What produces electrical power without making a sound, with no moving parts, and with no impact on our environment except positive benefit? Solar panels!
With all the hot air being blown around about the pros and cons of wind turbines, photo voltaic solar arrays are quietly generating power. Solar panels have been around for decades but technology is making its expected leaps and bounds forward and has resulted in huge gains in quality and performance while at the same time costs are continually driven down. Today, a solar panel costs about one thirtieth what its predecessors cost several decades ago. At the same time, reliability and performance are far improved. While solar may not be on the same rate of rise as the Internet, the solar industry is increasing at a 100% annual growth rate. Only two years ago, solar passed the 10 giga-watt annual production figure. To familiarize you with the terminology, one kilo-watt is one thousand watts, one mega-watt is one million watts and one giga-watt is one billion watts. It takes one kilowatt (kWh) of electricity to burn a 100 watt light bulb for 10 hours. That’s a lot of light powered by rays of sunshine!
Critics of any form of alternative energy are usually quick to point to higher costs of power production. But frankly, every form of energy we use today enjoys some form of subsidy. You didn’t think our gas prices were this low, in comparison with the rest of the developed world, just because of our good looks did you? Certainly having the US dollar as the world reserve currency doesn’t hurt, as everyone has to buy oil with dollars, but subsidies also affect traditional energy production. Monetary backing promotes growth of resources and hopefully leads to self-sustained stability. Look at the Internet, it didn’t spawn itself. It was developed by the government as a military tool and subsidized to the point at which it could take flight by itself.
Strategic analyst and author George Freidman writes in his book, The Next Hundred Years, that he foresees solar collector arrays in space, which will beam energy back to earth by microwave transmission, by the year 2050. Friedman believes the US will be uniquely positioned to take advantage of this new energy opportunity and that it will establish us as an energy leader and free us from our fossil fuel dependence. However, that’s 38 years away. In the meantime, we are working on state-of-the-art technology that is still on the ground and not yet in the sky.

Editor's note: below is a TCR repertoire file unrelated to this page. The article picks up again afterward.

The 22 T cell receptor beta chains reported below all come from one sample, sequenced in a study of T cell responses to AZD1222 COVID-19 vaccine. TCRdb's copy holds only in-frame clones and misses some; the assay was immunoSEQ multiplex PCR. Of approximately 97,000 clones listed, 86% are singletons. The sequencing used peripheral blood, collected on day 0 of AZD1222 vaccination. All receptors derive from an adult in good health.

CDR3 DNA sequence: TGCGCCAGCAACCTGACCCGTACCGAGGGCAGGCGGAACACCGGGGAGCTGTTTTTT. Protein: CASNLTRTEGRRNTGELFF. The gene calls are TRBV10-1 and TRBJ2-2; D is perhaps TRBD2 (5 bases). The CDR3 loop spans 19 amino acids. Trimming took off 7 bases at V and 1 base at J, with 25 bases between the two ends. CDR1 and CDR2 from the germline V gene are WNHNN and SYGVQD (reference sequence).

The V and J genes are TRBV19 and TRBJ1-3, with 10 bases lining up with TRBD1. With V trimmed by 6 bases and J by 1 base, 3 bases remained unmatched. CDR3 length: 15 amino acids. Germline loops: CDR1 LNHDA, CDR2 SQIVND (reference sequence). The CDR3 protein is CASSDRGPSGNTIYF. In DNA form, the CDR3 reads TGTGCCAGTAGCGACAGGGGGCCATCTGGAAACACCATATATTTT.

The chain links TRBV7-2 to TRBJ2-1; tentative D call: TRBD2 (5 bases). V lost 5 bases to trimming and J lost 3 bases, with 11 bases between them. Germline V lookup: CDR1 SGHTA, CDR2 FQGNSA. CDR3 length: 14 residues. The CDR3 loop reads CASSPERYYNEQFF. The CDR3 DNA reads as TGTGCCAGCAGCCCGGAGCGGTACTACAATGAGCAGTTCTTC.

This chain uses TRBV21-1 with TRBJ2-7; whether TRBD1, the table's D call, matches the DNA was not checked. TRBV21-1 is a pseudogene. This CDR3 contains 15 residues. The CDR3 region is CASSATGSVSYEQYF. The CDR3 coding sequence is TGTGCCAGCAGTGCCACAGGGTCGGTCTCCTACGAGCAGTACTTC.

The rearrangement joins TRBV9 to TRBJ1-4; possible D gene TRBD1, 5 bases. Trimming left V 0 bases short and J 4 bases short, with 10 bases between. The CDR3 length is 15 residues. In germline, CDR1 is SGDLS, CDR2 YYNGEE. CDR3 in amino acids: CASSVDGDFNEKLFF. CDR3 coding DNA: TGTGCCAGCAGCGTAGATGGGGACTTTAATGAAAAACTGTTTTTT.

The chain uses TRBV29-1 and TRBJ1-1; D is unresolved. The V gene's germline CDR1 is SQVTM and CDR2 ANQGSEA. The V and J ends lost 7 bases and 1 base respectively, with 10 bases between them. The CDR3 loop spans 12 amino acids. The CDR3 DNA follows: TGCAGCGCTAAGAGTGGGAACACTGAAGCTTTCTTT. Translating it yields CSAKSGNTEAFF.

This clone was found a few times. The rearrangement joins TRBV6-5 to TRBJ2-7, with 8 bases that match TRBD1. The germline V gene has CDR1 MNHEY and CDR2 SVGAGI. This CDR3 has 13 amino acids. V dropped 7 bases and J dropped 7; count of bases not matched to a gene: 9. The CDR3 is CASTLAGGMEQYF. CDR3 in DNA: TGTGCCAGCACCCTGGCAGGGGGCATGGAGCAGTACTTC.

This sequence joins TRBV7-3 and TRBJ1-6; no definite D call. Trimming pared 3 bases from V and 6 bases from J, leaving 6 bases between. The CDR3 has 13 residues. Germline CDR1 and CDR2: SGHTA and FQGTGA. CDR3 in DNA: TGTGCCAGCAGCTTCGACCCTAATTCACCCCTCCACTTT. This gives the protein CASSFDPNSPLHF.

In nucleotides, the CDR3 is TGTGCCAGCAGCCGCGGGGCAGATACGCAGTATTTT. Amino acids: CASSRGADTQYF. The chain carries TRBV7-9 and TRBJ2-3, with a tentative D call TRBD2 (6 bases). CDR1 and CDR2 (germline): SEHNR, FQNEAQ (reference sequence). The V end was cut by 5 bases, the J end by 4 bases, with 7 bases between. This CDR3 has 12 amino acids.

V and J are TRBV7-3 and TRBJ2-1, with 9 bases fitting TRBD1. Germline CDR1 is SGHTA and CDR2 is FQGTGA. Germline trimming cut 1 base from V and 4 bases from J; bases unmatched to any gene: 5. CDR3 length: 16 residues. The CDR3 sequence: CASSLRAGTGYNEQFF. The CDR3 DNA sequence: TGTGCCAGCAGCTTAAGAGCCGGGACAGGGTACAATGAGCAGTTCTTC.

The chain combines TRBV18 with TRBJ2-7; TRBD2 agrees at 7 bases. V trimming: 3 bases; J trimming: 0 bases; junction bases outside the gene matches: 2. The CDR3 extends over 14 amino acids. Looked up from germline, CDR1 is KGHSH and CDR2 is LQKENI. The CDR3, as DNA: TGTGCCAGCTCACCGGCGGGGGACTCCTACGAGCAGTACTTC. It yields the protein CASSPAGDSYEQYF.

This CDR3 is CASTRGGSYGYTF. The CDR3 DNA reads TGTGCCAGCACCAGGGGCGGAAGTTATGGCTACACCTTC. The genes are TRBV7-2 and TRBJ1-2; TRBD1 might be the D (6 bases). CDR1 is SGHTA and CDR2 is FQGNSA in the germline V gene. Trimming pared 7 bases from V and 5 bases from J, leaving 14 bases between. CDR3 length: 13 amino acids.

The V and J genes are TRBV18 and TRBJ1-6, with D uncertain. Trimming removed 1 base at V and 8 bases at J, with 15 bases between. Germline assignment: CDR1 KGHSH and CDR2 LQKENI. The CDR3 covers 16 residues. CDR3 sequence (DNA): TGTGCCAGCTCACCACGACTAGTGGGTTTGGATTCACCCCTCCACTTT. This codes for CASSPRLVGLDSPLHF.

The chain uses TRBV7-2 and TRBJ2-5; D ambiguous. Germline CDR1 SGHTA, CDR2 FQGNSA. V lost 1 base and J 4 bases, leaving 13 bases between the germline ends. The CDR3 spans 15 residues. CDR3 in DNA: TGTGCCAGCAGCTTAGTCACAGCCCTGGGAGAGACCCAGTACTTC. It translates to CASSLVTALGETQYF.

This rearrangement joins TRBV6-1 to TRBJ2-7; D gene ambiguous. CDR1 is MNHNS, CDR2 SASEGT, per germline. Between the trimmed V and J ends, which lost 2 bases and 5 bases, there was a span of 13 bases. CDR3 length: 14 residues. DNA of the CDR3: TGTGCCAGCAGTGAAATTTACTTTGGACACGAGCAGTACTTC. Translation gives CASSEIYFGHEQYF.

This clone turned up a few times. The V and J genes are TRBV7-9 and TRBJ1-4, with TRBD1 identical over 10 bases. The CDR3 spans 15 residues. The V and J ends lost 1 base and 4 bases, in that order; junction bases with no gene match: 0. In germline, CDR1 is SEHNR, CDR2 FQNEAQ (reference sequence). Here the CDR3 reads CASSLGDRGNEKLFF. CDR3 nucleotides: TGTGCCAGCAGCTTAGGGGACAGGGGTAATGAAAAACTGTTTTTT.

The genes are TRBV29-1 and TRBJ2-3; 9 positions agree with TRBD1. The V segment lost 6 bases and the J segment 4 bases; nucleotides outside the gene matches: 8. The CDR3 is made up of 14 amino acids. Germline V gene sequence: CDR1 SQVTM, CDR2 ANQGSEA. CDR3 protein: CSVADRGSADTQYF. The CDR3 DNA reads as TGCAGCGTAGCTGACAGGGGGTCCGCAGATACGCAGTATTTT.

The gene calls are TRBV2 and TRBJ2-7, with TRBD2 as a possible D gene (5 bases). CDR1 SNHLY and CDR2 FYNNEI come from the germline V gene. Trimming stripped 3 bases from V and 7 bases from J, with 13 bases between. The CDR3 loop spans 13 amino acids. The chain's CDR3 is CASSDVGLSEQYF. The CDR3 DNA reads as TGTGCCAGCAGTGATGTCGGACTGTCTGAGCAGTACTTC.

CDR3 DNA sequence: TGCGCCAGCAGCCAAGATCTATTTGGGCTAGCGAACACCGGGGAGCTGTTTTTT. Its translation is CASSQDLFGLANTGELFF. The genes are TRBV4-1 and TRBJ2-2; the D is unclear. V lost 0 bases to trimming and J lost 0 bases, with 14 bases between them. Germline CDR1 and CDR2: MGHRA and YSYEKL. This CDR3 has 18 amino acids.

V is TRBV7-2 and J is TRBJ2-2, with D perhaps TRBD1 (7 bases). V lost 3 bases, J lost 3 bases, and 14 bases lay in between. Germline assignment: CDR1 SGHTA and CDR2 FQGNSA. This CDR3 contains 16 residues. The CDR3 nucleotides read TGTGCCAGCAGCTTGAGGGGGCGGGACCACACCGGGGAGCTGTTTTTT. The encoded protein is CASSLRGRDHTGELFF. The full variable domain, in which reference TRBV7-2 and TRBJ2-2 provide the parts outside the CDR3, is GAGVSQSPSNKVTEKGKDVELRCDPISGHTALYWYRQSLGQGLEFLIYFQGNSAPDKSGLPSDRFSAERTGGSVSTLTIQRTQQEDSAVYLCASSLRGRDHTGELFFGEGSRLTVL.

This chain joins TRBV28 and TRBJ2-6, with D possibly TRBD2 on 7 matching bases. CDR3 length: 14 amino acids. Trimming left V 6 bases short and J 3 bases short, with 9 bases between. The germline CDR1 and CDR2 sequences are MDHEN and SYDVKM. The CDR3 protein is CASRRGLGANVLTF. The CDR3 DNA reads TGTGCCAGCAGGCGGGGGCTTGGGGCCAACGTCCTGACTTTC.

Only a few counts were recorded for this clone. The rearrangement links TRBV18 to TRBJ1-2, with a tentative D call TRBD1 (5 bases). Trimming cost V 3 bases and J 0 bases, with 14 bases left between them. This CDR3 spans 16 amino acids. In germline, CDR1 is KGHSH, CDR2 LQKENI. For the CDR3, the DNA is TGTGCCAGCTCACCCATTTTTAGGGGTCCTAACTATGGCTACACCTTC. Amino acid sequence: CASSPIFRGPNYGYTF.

Shepley Wood Products is the first lumber and building material distributor (that we are aware of) who can claim to generate more electrical power than it uses. Currently, we are the owners of the largest solar array on Cape Cod! But we look forward to being eclipsed by larger solar projects in the near future. Located next to the Barnstable Municipal Airport, our solar array has nearly 6000 panels covering a surface area of almost 4 acres and a ground area of 6 acres, and generates 480 volts of power back into the grid. Yes, the electric meter does actually spin backwards in what is called a net metering arrangement with Nstar. This array does prefer a sunny day and produces peak output of just under 1.5 mega (million) watts. Longer summer days are higher producers than short winter ones and sunny days out perform cloudy days, but even during our most recent tropical rain storm, with not even a hint of sun visible, our solar farm was producing a respectable 46 kilo (thousand) watts. Our goal was to put a piece of undeveloped property to its highest and best use. We want to help drive alternative energy awareness to help wean us off of foreign energy and encourage the production of domestic energy.
Charles Kettering once said, “We should all be mindful of the future, because we will spend the rest of our lives there”. By harnessing the sun’s rays, we hope to bring the future one step closer.